[The following post is contributed by Satyajit Gupta, Principal - M&A/ Corporate at Advaita Legal. Views are personal, and comments are welcome]
With the National Democratic Alliance (“NDA”) gaining a decisive majority in the 2014 general elections, the expectation was that India would experience dramatic growth in all sectors, as the Government and administration would leave behind the policy paralysis that had been the hallmark of the previous regime. In an unpredictable global economy where the Indian economy has shown resilience, the NDA government has set about making radical and positive reforms to boost foreign investment and create a business friendly climate in India. In 2015, the Indian economy saw an average growth of c. 7.5% making it one of the fastest growing economies in 2015. In fact, OECD has also pegged India’s growth rate at a healthy 7.4% for the next financial year in a report released recently.
However, in the reported M&A deals space, there appeared to be a slowdown with the total quantum dropping to USD 20 Billion, a dip of 40% compared to the deal volume of USD 33 Billion in 2014. To combat this, the Government has proposed several regulatory relaxations and liberalizations in the FDI policy, exchange control norms etc. and it is hoped that this forward looking outlook continues and drives the deal volume up. The Government’s focus is on ‘ease of doing business’ and its growth focused initiatives – ‘Start Up India’ and ‘Make in India’ are also enterprises to garner investor traction and contribute to the India growth story.
Company law reform
Compliances under the Companies Act, 2013 have been sought to be relaxed especially in relation to private companies, through amendments and exemptions. Private companies have been provided various exemptions ranging from exemptions in relation to general meetings (exemption for provisions under notice of meetings, statement to be annexed to notice, quorum for meetings, chairman of meetings etc.) to exemption from the requirement of a shareholders resolution (for exercising borrowing powers, disposing of an undertaking of the company, remitting any debt due from a director etc.). In terms of setting up of a company, the requirement of minimum paid-up capital has been removed, a consolidated form has been introduced to fast track the incorporation procedure and the requirement of a company seal and certificate of commencement of business have also been done away with.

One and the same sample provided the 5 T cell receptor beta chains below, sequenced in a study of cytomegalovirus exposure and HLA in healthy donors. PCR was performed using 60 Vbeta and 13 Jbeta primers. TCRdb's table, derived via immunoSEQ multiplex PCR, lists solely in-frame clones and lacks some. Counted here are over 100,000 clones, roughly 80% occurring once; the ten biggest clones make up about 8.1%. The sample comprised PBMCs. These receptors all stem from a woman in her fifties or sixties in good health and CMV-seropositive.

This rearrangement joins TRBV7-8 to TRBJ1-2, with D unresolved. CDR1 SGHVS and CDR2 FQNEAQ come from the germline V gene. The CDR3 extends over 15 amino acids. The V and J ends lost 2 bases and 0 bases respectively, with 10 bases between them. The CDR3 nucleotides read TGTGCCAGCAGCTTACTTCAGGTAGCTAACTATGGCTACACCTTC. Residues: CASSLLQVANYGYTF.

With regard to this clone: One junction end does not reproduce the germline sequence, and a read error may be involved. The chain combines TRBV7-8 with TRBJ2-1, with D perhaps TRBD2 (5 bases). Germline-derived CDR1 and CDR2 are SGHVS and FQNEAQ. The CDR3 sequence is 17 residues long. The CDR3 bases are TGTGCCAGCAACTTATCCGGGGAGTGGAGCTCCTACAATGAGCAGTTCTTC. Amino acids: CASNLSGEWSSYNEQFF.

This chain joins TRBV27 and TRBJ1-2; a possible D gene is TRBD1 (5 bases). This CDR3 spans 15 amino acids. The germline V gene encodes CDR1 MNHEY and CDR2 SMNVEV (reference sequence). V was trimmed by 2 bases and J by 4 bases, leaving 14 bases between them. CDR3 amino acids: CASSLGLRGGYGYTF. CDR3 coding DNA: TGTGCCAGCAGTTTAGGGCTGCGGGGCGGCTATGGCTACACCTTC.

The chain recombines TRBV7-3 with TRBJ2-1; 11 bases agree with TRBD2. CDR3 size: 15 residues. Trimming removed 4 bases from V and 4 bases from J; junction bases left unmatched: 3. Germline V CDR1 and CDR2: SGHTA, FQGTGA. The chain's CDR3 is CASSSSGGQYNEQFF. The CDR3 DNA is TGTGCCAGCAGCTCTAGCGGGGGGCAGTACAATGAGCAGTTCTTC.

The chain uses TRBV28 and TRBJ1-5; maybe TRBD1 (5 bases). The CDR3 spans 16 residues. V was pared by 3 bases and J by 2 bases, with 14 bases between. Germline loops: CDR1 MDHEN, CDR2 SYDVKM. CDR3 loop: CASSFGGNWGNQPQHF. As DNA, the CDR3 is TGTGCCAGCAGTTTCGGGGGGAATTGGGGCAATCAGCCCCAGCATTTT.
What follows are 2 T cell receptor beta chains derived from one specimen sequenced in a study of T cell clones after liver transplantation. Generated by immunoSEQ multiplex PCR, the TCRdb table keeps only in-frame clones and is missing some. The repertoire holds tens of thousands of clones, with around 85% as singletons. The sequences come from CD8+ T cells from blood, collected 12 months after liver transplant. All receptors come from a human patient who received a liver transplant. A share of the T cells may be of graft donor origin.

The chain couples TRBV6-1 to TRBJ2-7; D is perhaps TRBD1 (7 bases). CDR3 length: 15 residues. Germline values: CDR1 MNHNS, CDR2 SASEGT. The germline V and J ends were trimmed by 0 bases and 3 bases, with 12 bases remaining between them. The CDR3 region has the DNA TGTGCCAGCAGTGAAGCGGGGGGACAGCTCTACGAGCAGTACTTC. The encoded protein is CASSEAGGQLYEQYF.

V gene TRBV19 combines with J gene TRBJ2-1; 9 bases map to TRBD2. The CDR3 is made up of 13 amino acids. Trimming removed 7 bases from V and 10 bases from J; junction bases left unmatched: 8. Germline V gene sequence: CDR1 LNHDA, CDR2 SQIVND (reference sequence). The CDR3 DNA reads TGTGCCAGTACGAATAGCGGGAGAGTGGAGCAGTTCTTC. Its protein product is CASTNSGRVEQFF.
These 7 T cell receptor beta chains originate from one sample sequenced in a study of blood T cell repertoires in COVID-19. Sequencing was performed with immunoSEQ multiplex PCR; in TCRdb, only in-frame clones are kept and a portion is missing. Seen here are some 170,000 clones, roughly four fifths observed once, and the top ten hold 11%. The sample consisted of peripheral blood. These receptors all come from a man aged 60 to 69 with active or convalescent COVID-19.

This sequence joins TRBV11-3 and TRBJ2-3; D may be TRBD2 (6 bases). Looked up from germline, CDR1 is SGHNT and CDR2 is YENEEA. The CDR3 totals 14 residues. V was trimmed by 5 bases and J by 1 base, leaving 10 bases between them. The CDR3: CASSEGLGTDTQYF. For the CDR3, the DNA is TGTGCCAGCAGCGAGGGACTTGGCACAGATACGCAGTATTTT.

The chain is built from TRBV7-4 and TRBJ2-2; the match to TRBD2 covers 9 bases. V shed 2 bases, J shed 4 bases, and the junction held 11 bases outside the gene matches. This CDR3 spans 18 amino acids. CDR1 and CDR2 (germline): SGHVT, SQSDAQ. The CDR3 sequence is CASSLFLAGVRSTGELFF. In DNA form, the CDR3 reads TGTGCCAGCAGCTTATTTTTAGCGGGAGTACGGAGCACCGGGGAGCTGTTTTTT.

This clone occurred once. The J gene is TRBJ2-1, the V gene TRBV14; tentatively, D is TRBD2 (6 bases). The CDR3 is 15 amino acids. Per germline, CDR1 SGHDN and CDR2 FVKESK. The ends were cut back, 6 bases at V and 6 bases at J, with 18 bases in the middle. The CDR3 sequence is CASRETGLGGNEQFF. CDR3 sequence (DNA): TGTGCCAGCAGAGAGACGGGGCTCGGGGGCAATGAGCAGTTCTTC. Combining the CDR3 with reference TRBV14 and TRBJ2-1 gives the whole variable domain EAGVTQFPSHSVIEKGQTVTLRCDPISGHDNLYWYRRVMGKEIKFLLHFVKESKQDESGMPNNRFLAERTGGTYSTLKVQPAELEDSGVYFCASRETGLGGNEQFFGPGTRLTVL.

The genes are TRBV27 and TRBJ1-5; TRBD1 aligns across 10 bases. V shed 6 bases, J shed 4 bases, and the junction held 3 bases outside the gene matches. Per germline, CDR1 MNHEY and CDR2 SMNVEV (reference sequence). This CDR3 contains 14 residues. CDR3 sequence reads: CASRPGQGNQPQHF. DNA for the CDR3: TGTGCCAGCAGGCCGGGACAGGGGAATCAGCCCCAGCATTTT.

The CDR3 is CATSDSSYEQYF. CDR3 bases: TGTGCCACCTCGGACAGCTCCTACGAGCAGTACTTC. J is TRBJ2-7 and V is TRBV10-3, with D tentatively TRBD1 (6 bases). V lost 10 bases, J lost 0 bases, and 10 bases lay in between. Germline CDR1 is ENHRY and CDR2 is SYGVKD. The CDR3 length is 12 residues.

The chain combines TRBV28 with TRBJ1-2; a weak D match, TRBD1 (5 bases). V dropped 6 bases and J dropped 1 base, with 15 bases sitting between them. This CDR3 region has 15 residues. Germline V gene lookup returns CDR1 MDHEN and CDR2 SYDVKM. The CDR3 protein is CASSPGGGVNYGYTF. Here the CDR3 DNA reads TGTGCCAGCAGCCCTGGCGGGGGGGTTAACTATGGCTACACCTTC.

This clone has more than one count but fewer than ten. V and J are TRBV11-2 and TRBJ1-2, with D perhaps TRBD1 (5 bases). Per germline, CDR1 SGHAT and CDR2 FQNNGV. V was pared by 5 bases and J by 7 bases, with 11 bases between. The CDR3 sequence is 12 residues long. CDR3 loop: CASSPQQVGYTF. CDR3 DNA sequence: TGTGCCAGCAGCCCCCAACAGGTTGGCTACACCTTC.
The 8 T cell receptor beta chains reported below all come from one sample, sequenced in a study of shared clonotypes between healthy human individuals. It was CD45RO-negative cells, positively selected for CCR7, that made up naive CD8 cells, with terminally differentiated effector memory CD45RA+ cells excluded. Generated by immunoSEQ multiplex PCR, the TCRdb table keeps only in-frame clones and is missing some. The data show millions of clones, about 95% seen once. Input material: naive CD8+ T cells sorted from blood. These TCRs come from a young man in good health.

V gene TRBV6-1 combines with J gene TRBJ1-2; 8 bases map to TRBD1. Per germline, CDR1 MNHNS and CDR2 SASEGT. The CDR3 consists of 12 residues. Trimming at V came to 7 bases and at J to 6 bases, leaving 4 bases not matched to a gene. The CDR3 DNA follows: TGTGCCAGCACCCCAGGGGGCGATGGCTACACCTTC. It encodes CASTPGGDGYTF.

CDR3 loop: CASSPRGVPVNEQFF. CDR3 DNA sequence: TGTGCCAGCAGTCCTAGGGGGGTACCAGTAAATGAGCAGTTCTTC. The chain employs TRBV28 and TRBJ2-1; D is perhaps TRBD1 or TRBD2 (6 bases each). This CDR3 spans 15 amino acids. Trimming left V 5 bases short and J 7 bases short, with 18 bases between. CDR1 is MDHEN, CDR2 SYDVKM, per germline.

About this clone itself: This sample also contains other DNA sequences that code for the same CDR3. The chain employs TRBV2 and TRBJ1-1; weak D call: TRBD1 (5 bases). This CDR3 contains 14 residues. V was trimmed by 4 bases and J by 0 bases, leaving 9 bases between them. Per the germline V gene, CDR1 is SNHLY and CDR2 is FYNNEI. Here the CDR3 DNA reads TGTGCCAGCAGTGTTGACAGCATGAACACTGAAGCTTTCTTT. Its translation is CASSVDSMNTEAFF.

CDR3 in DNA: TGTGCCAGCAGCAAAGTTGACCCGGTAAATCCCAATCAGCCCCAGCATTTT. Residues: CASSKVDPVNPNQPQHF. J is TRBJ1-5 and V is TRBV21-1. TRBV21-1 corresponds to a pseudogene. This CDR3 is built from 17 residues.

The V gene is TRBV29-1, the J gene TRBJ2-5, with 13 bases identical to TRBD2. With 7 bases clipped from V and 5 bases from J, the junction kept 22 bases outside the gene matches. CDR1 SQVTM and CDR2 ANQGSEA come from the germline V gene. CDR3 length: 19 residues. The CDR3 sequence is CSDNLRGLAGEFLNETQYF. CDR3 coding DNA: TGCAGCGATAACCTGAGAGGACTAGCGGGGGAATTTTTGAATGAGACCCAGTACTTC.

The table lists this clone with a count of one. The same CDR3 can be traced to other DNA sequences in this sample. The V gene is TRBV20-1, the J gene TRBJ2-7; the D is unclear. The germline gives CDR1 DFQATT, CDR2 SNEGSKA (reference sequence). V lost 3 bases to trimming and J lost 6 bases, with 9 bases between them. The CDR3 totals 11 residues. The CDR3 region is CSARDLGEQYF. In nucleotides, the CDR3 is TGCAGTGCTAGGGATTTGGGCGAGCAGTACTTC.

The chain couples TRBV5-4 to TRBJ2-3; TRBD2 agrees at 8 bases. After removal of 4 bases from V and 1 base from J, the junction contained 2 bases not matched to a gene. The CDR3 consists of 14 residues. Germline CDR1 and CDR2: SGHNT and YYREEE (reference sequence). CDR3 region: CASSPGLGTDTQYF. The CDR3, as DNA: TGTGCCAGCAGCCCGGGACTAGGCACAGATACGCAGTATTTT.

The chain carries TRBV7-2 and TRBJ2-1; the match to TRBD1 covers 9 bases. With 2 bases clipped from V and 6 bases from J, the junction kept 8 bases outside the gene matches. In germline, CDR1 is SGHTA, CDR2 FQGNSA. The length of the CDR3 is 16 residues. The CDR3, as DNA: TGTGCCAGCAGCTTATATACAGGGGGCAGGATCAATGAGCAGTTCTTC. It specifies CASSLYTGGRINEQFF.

Developments in anti-trust laws
The Competition Commission of India (“CCI”) has clarified that communication of a combination to a statutory authority per se cannot be considered as a trigger to file a notice with the CCI, however, public announcements under SEBI Takeover Regulations, can be considered as a trigger to file. The CCI has also introduced e-filing facility on December 1, 2015 to help it handle submissions related to combinations promptly and also to simplify the process for entities to submit information. The CCI also clarified the ambit of acquisitions ‘solely for investment purposes’, while also fining certain Zuari entities a hefty INR 30 Million for not notifying it in time for an acquisition which was strategic in nature (and which was picked up by the regulator due to a television interview).
Evolution in securities laws
In the securities law space, the Securities and Exchange Board of India (“SEBI”) overhauled the Insider Trading Regulations. Definitions of ‘insiders’, ‘connected persons’ and ‘unpublished price sensitive information’ have been widened under the new regulations. The new regulations have been made applicable to all securities as defined under Securities Contracts (Regulation) Act, 1956 except units of mutual funds. The regulations permit sharing of ‘unpublished price sensitive information’ in PE/ M&A backed diligences, introduce certain valid defences for insiders as well as the concept of trading plans.